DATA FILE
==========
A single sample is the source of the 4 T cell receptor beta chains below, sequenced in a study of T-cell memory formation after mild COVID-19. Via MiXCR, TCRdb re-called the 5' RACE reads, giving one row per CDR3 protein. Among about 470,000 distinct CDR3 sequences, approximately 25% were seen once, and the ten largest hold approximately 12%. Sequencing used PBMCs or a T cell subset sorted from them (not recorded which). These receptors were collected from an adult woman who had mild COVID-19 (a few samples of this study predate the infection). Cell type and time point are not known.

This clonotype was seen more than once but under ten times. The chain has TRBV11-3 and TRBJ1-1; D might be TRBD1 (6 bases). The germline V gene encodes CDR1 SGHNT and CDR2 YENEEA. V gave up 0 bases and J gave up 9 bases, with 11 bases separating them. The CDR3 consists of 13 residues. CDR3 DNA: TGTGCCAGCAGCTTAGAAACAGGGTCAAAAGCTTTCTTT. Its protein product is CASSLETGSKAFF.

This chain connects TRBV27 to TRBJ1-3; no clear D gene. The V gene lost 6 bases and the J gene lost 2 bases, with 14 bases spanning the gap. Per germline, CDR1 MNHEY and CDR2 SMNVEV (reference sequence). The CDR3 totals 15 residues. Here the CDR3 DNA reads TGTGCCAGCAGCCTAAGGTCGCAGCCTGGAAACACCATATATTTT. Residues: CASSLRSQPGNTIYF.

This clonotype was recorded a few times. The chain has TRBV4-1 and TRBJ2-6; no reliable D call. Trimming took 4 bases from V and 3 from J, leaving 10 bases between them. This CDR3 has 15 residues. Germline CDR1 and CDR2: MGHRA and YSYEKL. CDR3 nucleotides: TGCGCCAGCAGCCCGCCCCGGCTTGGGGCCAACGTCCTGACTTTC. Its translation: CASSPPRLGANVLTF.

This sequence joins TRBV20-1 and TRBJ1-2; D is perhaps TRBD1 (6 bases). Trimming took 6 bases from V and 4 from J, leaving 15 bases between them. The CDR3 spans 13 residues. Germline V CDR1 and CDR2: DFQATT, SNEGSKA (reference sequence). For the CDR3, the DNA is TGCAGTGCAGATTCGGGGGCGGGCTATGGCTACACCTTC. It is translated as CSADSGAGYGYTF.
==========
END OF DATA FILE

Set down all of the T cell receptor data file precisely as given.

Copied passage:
A single sample is the source of the 4 T cell receptor beta chains below, sequenced in a study of T-cell memory formation after mild COVID-19. Via MiXCR, TCRdb re-called the 5' RACE reads, giving one row per CDR3 protein. Among about 470,000 distinct CDR3 sequences, approximately 25% were seen once, and the ten largest hold approximately 12%. Sequencing used PBMCs or a T cell subset sorted from them (not recorded which). These receptors were collected from an adult woman who had mild COVID-19 (a few samples of this study predate the infection). Cell type and time point are not known.

This clonotype was seen more than once but under ten times. The chain has TRBV11-3 and TRBJ1-1; D might be TRBD1 (6 bases). The germline V gene encodes CDR1 SGHNT and CDR2 YENEEA. V gave up 0 bases and J gave up 9 bases, with 11 bases separating them. The CDR3 consists of 13 residues. CDR3 DNA: TGTGCCAGCAGCTTAGAAACAGGGTCAAAAGCTTTCTTT. Its protein product is CASSLETGSKAFF.

This chain connects TRBV27 to TRBJ1-3; no clear D gene. The V gene lost 6 bases and the J gene lost 2 bases, with 14 bases spanning the gap. Per germline, CDR1 MNHEY and CDR2 SMNVEV (reference sequence). The CDR3 totals 15 residues. Here the CDR3 DNA reads TGTGCCAGCAGCCTAAGGTCGCAGCCTGGAAACACCATATATTTT. Residues: CASSLRSQPGNTIYF.

This clonotype was recorded a few times. The chain has TRBV4-1 and TRBJ2-6; no reliable D call. Trimming took 4 bases from V and 3 from J, leaving 10 bases between them. This CDR3 has 15 residues. Germline CDR1 and CDR2: MGHRA and YSYEKL. CDR3 nucleotides: TGCGCCAGCAGCCCGCCCCGGCTTGGGGCCAACGTCCTGACTTTC. Its translation: CASSPPRLGANVLTF.

This sequence joins TRBV20-1 and TRBJ1-2; D is perhaps TRBD1 (6 bases). Trimming took 6 bases from V and 4 from J, leaving 15 bases between them. The CDR3 spans 13 residues. Germline V CDR1 and CDR2: DFQATT, SNEGSKA (reference sequence). For the CDR3, the DNA is TGCAGTGCAGATTCGGGGGCGGGCTATGGCTACACCTTC. It is translated as CSADSGAGYGYTF.